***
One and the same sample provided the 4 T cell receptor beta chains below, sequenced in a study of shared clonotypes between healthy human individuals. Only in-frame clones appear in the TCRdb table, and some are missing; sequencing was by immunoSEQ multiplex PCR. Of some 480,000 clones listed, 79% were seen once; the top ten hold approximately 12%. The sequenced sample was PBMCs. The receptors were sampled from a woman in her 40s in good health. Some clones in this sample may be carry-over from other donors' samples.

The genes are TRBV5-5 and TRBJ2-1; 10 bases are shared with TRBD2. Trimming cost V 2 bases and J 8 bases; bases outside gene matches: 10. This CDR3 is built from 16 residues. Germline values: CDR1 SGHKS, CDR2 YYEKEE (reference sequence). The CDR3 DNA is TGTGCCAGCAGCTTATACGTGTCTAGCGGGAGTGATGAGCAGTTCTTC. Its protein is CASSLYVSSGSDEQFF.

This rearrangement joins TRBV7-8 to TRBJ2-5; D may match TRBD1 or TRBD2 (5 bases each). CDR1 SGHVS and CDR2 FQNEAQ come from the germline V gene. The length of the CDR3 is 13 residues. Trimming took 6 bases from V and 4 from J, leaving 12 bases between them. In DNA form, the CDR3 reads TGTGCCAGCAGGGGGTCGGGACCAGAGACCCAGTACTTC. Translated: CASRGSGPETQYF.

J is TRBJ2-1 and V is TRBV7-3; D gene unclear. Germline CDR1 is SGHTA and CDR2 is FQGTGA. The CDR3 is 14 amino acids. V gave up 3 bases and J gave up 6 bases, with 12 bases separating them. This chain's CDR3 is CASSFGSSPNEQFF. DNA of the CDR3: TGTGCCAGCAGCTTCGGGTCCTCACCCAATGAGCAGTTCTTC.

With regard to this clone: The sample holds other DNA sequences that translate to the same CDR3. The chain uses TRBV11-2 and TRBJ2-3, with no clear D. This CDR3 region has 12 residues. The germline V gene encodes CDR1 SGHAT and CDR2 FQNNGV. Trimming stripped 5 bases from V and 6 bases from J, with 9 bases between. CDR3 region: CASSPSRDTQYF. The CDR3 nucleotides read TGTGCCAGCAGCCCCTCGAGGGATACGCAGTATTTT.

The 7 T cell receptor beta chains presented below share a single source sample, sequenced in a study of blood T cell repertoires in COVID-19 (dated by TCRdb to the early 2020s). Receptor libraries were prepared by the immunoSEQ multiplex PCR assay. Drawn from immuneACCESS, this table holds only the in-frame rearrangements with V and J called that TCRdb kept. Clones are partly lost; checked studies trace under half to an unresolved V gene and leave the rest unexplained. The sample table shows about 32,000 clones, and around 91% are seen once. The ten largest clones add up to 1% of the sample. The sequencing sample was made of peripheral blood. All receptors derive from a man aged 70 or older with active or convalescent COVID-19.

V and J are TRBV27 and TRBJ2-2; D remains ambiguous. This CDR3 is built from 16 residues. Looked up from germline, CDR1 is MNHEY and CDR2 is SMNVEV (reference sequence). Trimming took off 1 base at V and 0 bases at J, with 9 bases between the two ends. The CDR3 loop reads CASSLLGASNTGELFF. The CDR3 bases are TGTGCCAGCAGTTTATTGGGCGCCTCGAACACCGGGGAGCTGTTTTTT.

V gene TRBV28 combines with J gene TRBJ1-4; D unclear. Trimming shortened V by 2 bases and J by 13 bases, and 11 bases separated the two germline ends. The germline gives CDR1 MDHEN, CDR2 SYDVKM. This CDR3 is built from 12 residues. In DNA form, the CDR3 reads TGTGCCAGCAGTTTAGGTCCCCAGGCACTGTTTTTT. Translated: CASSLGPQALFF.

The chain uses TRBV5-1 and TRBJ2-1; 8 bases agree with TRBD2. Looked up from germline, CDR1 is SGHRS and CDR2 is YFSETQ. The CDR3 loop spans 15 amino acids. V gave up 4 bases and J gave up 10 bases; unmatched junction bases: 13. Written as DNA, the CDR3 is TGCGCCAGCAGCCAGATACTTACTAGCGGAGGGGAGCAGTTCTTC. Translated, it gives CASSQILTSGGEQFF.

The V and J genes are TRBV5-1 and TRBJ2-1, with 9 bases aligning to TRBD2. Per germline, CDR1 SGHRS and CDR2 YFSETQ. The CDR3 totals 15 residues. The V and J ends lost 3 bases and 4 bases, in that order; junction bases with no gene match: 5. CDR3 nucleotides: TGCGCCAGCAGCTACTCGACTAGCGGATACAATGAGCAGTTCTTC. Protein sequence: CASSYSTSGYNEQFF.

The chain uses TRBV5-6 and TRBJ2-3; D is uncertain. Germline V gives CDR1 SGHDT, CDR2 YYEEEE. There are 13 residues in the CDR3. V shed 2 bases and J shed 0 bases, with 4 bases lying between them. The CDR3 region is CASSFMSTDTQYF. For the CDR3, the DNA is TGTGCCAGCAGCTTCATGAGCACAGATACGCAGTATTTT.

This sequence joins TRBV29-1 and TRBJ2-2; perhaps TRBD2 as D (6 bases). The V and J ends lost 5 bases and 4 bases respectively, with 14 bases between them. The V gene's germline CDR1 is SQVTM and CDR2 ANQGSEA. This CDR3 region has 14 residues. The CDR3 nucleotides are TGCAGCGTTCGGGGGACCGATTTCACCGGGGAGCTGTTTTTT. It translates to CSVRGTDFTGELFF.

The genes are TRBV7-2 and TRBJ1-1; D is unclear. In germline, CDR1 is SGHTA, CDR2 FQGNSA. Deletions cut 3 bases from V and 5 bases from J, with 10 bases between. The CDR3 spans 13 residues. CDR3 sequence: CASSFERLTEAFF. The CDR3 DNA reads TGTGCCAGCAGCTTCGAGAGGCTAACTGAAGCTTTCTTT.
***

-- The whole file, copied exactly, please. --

One and the same sample provided the 4 T cell receptor beta chains below, sequenced in a study of shared clonotypes between healthy human individuals. Only in-frame clones appear in the TCRdb table, and some are missing; sequencing was by immunoSEQ multiplex PCR. Of some 480,000 clones listed, 79% were seen once; the top ten hold approximately 12%. The sequenced sample was PBMCs. The receptors were sampled from a woman in her 40s in good health. Some clones in this sample may be carry-over from other donors' samples.

The genes are TRBV5-5 and TRBJ2-1; 10 bases are shared with TRBD2. Trimming cost V 2 bases and J 8 bases; bases outside gene matches: 10. This CDR3 is built from 16 residues. Germline values: CDR1 SGHKS, CDR2 YYEKEE (reference sequence). The CDR3 DNA is TGTGCCAGCAGCTTATACGTGTCTAGCGGGAGTGATGAGCAGTTCTTC. Its protein is CASSLYVSSGSDEQFF.

This rearrangement joins TRBV7-8 to TRBJ2-5; D may match TRBD1 or TRBD2 (5 bases each). CDR1 SGHVS and CDR2 FQNEAQ come from the germline V gene. The length of the CDR3 is 13 residues. Trimming took 6 bases from V and 4 from J, leaving 12 bases between them. In DNA form, the CDR3 reads TGTGCCAGCAGGGGGTCGGGACCAGAGACCCAGTACTTC. Translated: CASRGSGPETQYF.

J is TRBJ2-1 and V is TRBV7-3; D gene unclear. Germline CDR1 is SGHTA and CDR2 is FQGTGA. The CDR3 is 14 amino acids. V gave up 3 bases and J gave up 6 bases, with 12 bases separating them. This chain's CDR3 is CASSFGSSPNEQFF. DNA of the CDR3: TGTGCCAGCAGCTTCGGGTCCTCACCCAATGAGCAGTTCTTC.

With regard to this clone: The sample holds other DNA sequences that translate to the same CDR3. The chain uses TRBV11-2 and TRBJ2-3, with no clear D. This CDR3 region has 12 residues. The germline V gene encodes CDR1 SGHAT and CDR2 FQNNGV. Trimming stripped 5 bases from V and 6 bases from J, with 9 bases between. CDR3 region: CASSPSRDTQYF. The CDR3 nucleotides read TGTGCCAGCAGCCCCTCGAGGGATACGCAGTATTTT.

The 7 T cell receptor beta chains presented below share a single source sample, sequenced in a study of blood T cell repertoires in COVID-19 (dated by TCRdb to the early 2020s). Receptor libraries were prepared by the immunoSEQ multiplex PCR assay. Drawn from immuneACCESS, this table holds only the in-frame rearrangements with V and J called that TCRdb kept. Clones are partly lost; checked studies trace under half to an unresolved V gene and leave the rest unexplained. The sample table shows about 32,000 clones, and around 91% are seen once. The ten largest clones add up to 1% of the sample. The sequencing sample was made of peripheral blood. All receptors derive from a man aged 70 or older with active or convalescent COVID-19.

V and J are TRBV27 and TRBJ2-2; D remains ambiguous. This CDR3 is built from 16 residues. Looked up from germline, CDR1 is MNHEY and CDR2 is SMNVEV (reference sequence). Trimming took off 1 base at V and 0 bases at J, with 9 bases between the two ends. The CDR3 loop reads CASSLLGASNTGELFF. The CDR3 bases are TGTGCCAGCAGTTTATTGGGCGCCTCGAACACCGGGGAGCTGTTTTTT.

V gene TRBV28 combines with J gene TRBJ1-4; D unclear. Trimming shortened V by 2 bases and J by 13 bases, and 11 bases separated the two germline ends. The germline gives CDR1 MDHEN, CDR2 SYDVKM. This CDR3 is built from 12 residues. In DNA form, the CDR3 reads TGTGCCAGCAGTTTAGGTCCCCAGGCACTGTTTTTT. Translated: CASSLGPQALFF.

The chain uses TRBV5-1 and TRBJ2-1; 8 bases agree with TRBD2. Looked up from germline, CDR1 is SGHRS and CDR2 is YFSETQ. The CDR3 loop spans 15 amino acids. V gave up 4 bases and J gave up 10 bases; unmatched junction bases: 13. Written as DNA, the CDR3 is TGCGCCAGCAGCCAGATACTTACTAGCGGAGGGGAGCAGTTCTTC. Translated, it gives CASSQILTSGGEQFF.

The V and J genes are TRBV5-1 and TRBJ2-1, with 9 bases aligning to TRBD2. Per germline, CDR1 SGHRS and CDR2 YFSETQ. The CDR3 totals 15 residues. The V and J ends lost 3 bases and 4 bases, in that order; junction bases with no gene match: 5. CDR3 nucleotides: TGCGCCAGCAGCTACTCGACTAGCGGATACAATGAGCAGTTCTTC. Protein sequence: CASSYSTSGYNEQFF.

The chain uses TRBV5-6 and TRBJ2-3; D is uncertain. Germline V gives CDR1 SGHDT, CDR2 YYEEEE. There are 13 residues in the CDR3. V shed 2 bases and J shed 0 bases, with 4 bases lying between them. The CDR3 region is CASSFMSTDTQYF. For the CDR3, the DNA is TGTGCCAGCAGCTTCATGAGCACAGATACGCAGTATTTT.

This sequence joins TRBV29-1 and TRBJ2-2; perhaps TRBD2 as D (6 bases). The V and J ends lost 5 bases and 4 bases respectively, with 14 bases between them. The V gene's germline CDR1 is SQVTM and CDR2 ANQGSEA. This CDR3 region has 14 residues. The CDR3 nucleotides are TGCAGCGTTCGGGGGACCGATTTCACCGGGGAGCTGTTTTTT. It translates to CSVRGTDFTGELFF.

The genes are TRBV7-2 and TRBJ1-1; D is unclear. In germline, CDR1 is SGHTA, CDR2 FQGNSA. Deletions cut 3 bases from V and 5 bases from J, with 10 bases between. The CDR3 spans 13 residues. CDR3 sequence: CASSFERLTEAFF. The CDR3 DNA reads TGTGCCAGCAGCTTCGAGAGGCTAACTGAAGCTTTCTTT.